Thursday, August 23, 2012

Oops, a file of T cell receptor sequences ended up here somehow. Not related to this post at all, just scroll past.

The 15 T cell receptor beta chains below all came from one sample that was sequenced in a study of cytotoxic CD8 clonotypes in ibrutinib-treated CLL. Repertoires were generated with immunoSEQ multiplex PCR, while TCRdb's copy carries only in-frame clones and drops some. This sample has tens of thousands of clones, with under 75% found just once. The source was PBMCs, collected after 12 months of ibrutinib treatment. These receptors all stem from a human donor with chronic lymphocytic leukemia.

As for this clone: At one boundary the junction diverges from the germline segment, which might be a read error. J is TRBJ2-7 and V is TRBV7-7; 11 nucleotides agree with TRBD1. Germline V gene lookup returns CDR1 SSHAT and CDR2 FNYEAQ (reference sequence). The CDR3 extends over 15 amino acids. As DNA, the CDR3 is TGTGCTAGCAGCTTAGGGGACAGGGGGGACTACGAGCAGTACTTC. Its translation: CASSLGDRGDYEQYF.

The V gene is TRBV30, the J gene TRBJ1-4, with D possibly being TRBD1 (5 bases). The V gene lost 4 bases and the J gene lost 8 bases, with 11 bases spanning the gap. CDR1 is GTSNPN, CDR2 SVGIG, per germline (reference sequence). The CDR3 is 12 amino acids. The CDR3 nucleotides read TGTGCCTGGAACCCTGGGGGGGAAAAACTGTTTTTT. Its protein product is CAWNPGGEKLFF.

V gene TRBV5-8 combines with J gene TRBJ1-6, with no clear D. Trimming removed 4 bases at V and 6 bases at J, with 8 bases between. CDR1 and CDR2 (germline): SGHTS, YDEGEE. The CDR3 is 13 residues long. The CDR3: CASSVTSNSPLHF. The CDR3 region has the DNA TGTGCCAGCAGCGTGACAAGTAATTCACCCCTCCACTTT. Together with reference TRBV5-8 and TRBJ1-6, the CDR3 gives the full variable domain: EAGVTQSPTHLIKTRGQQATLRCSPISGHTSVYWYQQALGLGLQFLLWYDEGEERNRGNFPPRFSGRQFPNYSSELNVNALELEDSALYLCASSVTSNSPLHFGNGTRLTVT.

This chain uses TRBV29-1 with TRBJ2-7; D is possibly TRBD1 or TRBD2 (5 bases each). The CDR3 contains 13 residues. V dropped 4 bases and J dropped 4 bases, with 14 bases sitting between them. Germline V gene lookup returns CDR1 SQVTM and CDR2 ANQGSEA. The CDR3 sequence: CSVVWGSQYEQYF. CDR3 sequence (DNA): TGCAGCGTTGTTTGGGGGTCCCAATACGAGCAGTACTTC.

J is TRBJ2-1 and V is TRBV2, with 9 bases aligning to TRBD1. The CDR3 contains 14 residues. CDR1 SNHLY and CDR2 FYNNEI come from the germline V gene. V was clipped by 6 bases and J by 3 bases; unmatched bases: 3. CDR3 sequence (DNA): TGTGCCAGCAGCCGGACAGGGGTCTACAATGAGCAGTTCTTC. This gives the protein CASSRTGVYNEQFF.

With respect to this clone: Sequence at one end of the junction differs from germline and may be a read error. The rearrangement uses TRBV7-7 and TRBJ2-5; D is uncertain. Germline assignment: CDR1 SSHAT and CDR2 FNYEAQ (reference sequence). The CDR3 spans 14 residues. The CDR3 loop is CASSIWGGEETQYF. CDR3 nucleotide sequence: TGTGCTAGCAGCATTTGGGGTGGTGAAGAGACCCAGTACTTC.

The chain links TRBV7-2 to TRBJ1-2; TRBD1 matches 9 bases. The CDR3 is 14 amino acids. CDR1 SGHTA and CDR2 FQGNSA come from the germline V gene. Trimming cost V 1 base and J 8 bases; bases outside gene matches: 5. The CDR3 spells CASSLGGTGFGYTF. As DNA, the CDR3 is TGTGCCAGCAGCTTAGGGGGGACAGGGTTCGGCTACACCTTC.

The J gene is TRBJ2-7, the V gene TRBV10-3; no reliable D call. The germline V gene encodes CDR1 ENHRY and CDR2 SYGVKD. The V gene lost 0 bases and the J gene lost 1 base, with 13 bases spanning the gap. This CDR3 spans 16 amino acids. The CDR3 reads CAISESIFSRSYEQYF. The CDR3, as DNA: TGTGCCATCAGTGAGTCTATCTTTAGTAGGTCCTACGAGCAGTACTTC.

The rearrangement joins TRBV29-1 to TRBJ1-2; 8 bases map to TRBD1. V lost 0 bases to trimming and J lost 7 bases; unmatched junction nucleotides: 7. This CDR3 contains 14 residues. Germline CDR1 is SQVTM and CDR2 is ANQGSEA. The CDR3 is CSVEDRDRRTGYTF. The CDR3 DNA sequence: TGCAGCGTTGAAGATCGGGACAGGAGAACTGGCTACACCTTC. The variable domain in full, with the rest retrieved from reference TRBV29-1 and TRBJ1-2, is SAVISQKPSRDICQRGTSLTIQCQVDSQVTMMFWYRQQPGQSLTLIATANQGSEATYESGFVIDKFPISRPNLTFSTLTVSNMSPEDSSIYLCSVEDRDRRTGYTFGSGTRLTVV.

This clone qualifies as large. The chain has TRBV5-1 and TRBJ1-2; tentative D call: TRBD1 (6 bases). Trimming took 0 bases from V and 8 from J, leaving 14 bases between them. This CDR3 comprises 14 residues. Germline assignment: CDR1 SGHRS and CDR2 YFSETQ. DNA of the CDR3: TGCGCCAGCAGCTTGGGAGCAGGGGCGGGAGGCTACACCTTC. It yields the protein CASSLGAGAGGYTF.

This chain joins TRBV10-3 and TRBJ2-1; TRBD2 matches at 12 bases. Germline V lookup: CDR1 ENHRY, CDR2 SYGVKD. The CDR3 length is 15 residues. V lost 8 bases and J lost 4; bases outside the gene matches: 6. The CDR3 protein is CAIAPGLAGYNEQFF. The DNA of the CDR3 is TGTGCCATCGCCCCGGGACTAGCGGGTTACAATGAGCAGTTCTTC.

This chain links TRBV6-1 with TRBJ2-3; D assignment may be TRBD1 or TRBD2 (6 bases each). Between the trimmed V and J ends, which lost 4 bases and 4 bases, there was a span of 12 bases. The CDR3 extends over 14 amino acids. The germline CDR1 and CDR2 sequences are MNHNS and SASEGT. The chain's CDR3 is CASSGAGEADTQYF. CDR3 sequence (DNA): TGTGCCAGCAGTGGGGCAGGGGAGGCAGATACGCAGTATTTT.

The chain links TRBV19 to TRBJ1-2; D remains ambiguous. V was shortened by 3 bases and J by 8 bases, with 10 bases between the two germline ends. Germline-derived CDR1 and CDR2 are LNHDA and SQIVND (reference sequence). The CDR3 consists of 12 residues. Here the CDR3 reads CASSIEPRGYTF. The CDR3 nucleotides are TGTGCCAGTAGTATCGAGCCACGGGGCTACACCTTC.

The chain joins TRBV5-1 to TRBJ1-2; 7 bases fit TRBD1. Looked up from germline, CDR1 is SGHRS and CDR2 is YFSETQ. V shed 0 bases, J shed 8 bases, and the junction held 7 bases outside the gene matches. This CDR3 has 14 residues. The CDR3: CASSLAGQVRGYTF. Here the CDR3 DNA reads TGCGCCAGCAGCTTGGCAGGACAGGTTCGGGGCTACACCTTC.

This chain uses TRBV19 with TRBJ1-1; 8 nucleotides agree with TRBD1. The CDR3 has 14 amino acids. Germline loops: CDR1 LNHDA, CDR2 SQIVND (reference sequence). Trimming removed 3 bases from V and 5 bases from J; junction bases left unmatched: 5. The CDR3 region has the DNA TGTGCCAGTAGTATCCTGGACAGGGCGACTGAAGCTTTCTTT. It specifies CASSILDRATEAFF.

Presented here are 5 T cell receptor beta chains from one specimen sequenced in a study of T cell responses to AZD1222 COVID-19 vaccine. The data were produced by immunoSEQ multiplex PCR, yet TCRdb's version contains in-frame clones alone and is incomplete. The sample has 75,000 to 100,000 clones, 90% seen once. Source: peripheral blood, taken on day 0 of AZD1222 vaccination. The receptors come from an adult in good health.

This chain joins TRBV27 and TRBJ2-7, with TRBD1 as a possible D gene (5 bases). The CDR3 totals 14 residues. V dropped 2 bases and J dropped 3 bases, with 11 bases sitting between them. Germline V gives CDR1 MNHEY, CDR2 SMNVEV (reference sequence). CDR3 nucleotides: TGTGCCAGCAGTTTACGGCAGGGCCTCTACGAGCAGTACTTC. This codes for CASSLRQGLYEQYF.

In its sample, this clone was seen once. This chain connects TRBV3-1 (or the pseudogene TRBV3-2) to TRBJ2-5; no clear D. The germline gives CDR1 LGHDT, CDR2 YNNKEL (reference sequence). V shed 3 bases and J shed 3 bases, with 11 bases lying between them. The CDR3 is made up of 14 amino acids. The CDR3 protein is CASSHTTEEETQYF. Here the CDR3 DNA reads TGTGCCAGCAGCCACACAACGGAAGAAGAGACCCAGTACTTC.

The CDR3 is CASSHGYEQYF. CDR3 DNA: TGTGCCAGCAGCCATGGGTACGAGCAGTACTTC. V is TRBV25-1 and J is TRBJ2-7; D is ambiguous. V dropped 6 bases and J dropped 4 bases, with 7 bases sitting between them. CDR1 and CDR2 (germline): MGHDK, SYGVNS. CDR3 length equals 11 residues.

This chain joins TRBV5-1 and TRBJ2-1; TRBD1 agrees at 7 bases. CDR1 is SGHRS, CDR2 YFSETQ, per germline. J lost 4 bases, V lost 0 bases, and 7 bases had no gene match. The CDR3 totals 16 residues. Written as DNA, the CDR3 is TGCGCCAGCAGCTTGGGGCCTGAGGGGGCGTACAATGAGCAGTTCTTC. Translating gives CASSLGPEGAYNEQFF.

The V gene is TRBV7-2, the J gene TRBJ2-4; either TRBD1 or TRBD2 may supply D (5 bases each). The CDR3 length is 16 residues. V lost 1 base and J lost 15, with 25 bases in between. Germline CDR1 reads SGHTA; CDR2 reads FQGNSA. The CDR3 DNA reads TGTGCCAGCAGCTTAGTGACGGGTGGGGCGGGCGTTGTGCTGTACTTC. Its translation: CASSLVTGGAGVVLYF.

I can remember how Mom's side of the family came together within hours for mutual support. My grandpa had a stroke and fell to the floor. Over the next few hours, we learn the doctor’s prognosis. Grandpa had three days to live. Now, I don’t know how your families handle tragedy or ways they share mutual consolation. But, Mom’s sisters and brothers along with dozens of cousins flock to the comfort of hymns, of memorized Scripture passages and prayers—both together and in our private devotions. Back in 1996 when Grandpa died, we didn’t congregate around the computer waiting for the next Facebook update on his condition. We didn’t look for the next email blast while we waited out the four days between his fall and his death. WE did what we always did when one of us suffered. We came together. Sure, conversations about politics and current happenings in our lives dictated much of those days. But, as the hours grew late and long and as we sat by Grandpa’s bedside we rallied to memorized hymns and Bible verses for encouragement. AT one point, my uncle blanked out on a verse he thought he knew. He asked for my help. I wracked my brains and sang the verse after the one he wanted. Ouch! I was glad to help bring consolation but, I didn’t sing the desired verse. Since then, I have made it a priority to memorize hymns, sometimes in full, sometimes bit by bit. Not that it’s a requirement, but the memorization of hymns does have its benefits. First, in times like I described, we can use hymns to soothe someone’s troubled conscience. Whether a relative suffers momentary loss or chronic anxiety, familiar hymns speak in pithy terms the Gospel’s free assurance. They proclaim peace in words that we ourselves may struggle to articulate. I think of times when someone has a favorite hymn. Whether we see them on their deathbed, during a regular pastoral visit, or just swinging by their house, we can bring them solace and cheer in words and phrases they know well. I’ve known family and friends who, upon hearing a hymn or part of the liturgy, sspoke or sang it with me and others. Secondly, memorizing hymns helps apply the Scriptures on which they are based to our daily lives. In the section on daily prayers, the Small Catechism encourages us to begin each day with “a hymn like that of the Ten Commandments….” Memorized, that hymn may aid us in our desire to dig into less familiar parts of the Bible which are chocked full of straight up Law and Gospel. In other words, hymns teach us simple words with which to unfold passages that seem intimidating. For me, LSB 462, stanza 2 explains Jesus parable of unbinding the “strong man,” which I had not grasped so well until hearing that hymn. Memorizing such words helps keep the Bible’s richness and depth in our hearts and minds. What did Paul and Silas do in Philippi’s maximum security prison? They sang hymns, probably from memory and received our Lord’s consolation based on His Word through them. So, when we have that moment at the work place or when the children scoot off to school, hymns can help us put that week’s readings from Church in our heads. They are nice way of keeping the Bible memorable in our increasingly busy lives. Thirdly, and similar to last point, hymns help explain in simple words a article of our Christian faith we may find difficult to understand. When I began learning about our Lord Jesus’ two natures—God and man in one Christ, hymns such as “Hark! The Herald Angels Sing” taught me pithy ways of thinking on certain points of our Church’s creeds. AS I grew up, I learned the connection between Christmas and Christ’s cross from Scripure first and then through the hymn, “What Child Is This?” Memorizing these hymns helped me begin to retain the teachings and Bible verses pertinent to any topic of doctrine. I have to laugh and yet say with all seriousness that one of the most important things I learned in college and seminary was how to navigate the hymns and hymnals of the Lutheran Church-Missouri Synod. Now, I understand that memorizing anything may prove to be challenge for many of us. Memory work causes some Confirmation students and their parents to shake in their shoes. So, there’s no time limit or rapid pace to memorizing hymns for personal use. Take them one verse or a half verse at a time—while your working out, cutting the grass, or taking a few minutes’ relief down the hall and to the left. AS I write and work from home, I find myself memorizing and singing hymns between the projects that I do or as I walk about in my apartment. So, give memorization a try. For the word of Christ does dwell with us richly until the Word Himself comes to take us to heaven forever.